• After you add or answer a post, you then have a chance to change the text you have written. So read through your text again carefully after saving it and click on “Change post” if necessary.
  • If you ask a question, then also expect an answer. Think about this as well when you are wording your question. Hardly anyone will answer vague questions such as “How do I distil schnapps?”, “No oil comes out; what am I doing wrong?” or “The vinegar isn’t fermenting, why?”.
  • The three topic areas, i.e. distilling spirits, distilling essential oils/hydrosols and making vinegar, are divided into three different websites. Each website contains the two forums “Recipes” for all the topics concerning fruit and recipes, and “Discussion” for all the other topics related to distilling spirits, essential oils/hydrosols or making vinegar. If we find posts that are unintentionally in the wrong forum, we will move them to the right forum. These posts have not been deleted, just moved.
  • ANY TYPE OF ADVERTISING WILL BE DELETED WITHOUT EXCEPTION! This also means seemingly “innocent” posts such as “I have a question about...” or alternatively “Does anyone have experience with...” followed by links or pictures to any external shops.
  • The same applies to bizarre posts which most likely come from drunks or don’t have the remotest thing to do with the topic area, e.g. football or “Where can you burn CDs here?” They will be deleted without exception.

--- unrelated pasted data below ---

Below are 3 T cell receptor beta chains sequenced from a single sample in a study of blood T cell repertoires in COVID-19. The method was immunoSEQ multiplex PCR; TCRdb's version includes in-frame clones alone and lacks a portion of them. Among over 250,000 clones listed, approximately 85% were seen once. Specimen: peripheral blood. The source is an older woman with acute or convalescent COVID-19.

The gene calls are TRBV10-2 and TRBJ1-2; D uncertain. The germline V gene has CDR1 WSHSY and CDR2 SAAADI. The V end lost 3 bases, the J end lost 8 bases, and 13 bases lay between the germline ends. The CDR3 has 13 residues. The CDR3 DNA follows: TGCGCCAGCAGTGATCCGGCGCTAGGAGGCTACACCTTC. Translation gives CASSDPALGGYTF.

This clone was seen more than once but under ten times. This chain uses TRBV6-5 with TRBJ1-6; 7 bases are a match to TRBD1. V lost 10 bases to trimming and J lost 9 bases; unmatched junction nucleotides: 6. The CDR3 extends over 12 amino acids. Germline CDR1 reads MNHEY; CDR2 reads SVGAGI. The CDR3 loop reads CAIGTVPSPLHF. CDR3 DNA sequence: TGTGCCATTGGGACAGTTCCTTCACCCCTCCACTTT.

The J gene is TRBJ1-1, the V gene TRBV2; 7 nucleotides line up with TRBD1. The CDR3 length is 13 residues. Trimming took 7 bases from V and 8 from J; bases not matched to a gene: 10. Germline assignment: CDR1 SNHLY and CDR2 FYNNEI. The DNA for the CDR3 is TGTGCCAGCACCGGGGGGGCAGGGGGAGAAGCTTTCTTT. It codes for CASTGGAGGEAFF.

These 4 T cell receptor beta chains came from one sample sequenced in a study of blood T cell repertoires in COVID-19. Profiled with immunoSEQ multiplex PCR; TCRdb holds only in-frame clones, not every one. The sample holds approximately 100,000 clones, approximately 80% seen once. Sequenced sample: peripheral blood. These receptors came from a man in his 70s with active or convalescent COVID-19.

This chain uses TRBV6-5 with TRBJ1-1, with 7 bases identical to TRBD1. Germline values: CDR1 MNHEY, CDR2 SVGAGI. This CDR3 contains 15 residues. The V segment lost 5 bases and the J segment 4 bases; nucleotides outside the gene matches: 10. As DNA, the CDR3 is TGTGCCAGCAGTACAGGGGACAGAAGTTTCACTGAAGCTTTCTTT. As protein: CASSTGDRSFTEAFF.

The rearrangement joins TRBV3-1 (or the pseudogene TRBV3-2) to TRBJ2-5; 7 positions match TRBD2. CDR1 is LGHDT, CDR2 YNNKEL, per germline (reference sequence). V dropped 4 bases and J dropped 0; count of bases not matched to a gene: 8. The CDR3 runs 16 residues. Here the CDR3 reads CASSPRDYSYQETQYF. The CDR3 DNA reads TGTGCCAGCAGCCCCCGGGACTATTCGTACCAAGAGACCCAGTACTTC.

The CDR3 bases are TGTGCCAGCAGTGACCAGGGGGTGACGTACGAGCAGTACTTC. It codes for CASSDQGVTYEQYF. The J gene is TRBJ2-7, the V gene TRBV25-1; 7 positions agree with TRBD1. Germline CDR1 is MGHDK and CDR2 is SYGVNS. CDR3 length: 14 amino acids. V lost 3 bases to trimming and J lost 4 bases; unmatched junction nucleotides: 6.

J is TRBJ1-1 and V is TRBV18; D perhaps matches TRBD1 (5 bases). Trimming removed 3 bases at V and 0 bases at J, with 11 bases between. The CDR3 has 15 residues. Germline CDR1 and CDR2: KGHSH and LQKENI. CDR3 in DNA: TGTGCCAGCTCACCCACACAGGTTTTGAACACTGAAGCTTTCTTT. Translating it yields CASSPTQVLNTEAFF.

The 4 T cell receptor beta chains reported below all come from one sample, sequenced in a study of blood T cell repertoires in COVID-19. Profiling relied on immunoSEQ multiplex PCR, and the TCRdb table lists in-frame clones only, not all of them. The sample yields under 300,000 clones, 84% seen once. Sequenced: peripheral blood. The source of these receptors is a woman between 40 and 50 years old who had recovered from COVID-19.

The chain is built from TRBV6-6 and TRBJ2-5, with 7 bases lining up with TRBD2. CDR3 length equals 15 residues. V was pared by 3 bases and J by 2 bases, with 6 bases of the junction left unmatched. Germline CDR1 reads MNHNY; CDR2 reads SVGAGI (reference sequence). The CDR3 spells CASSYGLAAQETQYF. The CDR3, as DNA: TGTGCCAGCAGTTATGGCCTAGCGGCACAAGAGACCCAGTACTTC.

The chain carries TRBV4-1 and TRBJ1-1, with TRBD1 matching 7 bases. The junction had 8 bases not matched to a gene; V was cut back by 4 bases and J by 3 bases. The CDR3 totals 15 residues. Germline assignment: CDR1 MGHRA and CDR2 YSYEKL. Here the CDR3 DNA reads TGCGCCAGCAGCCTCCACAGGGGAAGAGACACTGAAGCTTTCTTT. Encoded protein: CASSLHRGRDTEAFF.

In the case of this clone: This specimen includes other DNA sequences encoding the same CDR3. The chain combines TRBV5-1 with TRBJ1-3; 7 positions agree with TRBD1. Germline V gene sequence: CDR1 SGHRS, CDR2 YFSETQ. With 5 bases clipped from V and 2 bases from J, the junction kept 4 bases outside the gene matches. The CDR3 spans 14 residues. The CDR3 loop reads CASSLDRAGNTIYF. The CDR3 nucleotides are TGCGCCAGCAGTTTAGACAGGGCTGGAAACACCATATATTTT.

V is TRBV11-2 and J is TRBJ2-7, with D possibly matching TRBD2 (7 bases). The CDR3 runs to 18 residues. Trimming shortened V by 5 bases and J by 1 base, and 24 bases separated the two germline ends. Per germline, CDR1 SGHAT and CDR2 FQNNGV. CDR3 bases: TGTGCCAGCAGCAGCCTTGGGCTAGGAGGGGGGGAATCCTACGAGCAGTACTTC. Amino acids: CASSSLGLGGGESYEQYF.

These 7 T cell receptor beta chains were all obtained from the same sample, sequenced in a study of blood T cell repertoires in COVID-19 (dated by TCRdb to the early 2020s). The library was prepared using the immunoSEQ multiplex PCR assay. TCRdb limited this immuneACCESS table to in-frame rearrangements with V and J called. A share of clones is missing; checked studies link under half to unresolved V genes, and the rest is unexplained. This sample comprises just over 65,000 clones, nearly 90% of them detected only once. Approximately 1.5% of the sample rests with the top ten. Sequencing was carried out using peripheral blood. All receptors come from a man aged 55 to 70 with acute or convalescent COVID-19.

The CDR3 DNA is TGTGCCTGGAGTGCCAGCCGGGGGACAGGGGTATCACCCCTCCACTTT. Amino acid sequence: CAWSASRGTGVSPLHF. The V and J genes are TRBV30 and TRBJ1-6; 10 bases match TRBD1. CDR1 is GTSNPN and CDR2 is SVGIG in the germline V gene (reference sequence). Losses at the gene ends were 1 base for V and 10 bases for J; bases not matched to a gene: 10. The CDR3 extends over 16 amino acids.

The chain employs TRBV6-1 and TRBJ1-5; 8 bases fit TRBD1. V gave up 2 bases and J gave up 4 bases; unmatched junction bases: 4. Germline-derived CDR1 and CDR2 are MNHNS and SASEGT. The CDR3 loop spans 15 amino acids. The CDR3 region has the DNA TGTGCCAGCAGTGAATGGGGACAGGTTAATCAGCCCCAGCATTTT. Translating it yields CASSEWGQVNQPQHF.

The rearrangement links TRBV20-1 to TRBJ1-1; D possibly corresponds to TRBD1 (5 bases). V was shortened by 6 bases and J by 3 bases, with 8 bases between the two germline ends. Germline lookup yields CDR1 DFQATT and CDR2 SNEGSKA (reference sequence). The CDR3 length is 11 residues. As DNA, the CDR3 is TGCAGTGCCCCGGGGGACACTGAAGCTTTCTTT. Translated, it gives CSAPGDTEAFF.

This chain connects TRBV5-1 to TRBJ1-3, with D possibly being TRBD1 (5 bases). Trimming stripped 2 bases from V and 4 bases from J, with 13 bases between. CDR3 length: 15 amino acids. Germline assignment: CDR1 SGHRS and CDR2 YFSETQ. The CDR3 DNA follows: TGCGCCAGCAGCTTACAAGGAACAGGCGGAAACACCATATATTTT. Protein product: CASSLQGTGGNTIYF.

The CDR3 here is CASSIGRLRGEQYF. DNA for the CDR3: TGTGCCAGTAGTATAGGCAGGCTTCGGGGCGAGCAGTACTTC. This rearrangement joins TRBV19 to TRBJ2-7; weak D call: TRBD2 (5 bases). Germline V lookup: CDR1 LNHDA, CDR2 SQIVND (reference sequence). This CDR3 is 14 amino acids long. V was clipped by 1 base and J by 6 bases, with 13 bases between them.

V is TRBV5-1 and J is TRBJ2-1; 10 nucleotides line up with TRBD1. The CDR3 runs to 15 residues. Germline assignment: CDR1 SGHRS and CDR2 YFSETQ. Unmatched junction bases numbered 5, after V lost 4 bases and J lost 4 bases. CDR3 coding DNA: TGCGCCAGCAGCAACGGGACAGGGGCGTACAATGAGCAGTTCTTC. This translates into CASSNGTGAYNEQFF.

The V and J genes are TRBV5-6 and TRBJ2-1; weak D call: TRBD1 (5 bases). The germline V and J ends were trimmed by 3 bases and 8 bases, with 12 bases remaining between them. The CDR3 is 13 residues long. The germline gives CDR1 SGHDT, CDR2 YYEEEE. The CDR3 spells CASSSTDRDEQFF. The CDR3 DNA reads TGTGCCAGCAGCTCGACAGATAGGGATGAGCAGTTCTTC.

• All forums are STRICTLY ANONYMOUS; so never give any real names or addresses.
  • Any attempt to make personal contact will be deleted immediately.  There are now numerous social networks for this purpose.
  • The authors’ IP addresses are NOT saved!
  • E-mail addresses are not passed on to third parties or used by us in any other way.  You enter your email completely voluntarily and it functions more or less as your ID. In contrast to most other forums, we don’t require any registration or any type of login to be able to participate. Therefore it might happen that a pseudonym is unintentionally used by two people, so there has not been a mix-up in the entries.
So, that’s it. We hope you have a lot of fun swapping experiences, reading, posting and naturally also trying things out afterwards. Dr Malle & Dr Schmickl Dr. Malle & Dr. Schmickl
  • Question 5

    Monica | Singapore, 25.02.2020 10:19:42

    We put in 1.5L water for distillation. Can we not use this water as hydrosol?

    You mean the leftover in the kettle after distillation? You can use it, but this is quite the opposite of a hydrosol: - hydrosol contains the volatile, water-soluble components of the plant material. - the leftover contains all NON-volatile, water-soluble component So the latter you can compare with a very strong tea of herbs (or of any other plant material).
  • Question 9

    Peter | USA, 24.02.2020 11:04:50

    Do you believe that 91 C is the start of tails regardless of the type of still used (e.g., pot still, reflux still, etc.)?